23 AP Biology Phytochrome photoreceptors  Molecular switch reaction to red light  conversion of P r  P fr in sunlight stimulates germination, flowering, branching…  conversion of P fr  P r in dark inhibits response, & stimulates other responses: growth in height Light induced Phytochrome Chromophore Photorecptor Kinase activity Response: Vertical growth Phytochrome

24 AP Biology Practical Application  Why do you plant lettuce seed by scattering them on the ground instead of burying seed?  What is the evolutionary advantage to lettuce seeds?

25 AP Biology Flowering Response Short-day plantsLong-day plants  Triggered by photoperiod  relative lengths of day & night  night length—“critical period”— is trigger Plant is sensitive to red light exposure What is the evolutionary advantage of photoperiodism? Synchronizes plant responses to season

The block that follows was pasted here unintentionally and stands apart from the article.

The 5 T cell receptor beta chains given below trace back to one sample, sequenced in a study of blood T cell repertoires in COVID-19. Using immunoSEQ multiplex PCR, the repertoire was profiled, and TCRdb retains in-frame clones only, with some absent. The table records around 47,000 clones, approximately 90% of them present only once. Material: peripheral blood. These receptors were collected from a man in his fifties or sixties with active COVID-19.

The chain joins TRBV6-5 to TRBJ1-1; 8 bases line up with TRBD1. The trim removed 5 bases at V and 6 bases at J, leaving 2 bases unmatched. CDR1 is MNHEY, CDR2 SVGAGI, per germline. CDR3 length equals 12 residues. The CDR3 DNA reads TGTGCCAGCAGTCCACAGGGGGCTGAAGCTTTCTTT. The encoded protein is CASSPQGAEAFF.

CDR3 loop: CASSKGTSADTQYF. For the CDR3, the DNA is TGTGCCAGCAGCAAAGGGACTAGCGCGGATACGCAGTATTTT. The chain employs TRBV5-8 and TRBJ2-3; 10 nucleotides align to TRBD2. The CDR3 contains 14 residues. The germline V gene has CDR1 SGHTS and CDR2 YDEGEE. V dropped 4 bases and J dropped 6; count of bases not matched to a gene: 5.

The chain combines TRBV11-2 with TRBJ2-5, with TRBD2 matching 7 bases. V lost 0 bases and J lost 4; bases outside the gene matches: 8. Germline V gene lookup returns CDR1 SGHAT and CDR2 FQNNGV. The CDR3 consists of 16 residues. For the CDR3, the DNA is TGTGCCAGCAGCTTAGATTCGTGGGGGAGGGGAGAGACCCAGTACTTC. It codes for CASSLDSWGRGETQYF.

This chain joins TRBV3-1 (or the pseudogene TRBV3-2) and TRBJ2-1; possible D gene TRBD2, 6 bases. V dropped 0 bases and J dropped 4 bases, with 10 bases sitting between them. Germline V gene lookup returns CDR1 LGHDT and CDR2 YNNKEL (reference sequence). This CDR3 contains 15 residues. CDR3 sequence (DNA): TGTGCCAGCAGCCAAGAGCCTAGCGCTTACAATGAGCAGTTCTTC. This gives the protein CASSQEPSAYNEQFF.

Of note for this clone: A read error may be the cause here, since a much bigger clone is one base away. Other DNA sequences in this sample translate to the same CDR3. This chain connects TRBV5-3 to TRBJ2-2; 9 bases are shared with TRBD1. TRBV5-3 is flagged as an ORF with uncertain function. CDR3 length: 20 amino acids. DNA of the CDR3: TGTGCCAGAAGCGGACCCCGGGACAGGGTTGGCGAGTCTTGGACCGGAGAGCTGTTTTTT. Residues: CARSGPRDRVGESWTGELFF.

26 AP Biology Is there a flowering hormone?  Plant on left is induced to flower & then grafted onto plant on right  plant on right is triggered to flower What can you conclude?

27 AP Biology Circadian rhythms  Internal (endogenous) 24-hour cycles Morning glory 4 O’clock NoonMidnight

28 AP Biology Responses to gravity  How does a sprouting shoot “know” to grow towards the surface from underground?  environmental cues?  roots = positive gravitropism  shoots = negative gravitropism  settling of statoliths (dense starch grains) may detect gravity

29 AP Biology Responses to touch  Thigmotropism Mimosa (Sensitive plant) closes leaves in response to touch Caused by changes in osmotic pressure = rapid loss of K + = rapid loss of H 2 O = loss of turgor in cells

30 AP Biology Plant defenses  Defenses against herbivores

31 AP Biology Plant defenses  Defenses against herbivores Parasitoid wasp larvae emerging from a caterpillar

32 AP Biology Plant defenses  Defenses against pathogens

33 AP Biology Help Me!!!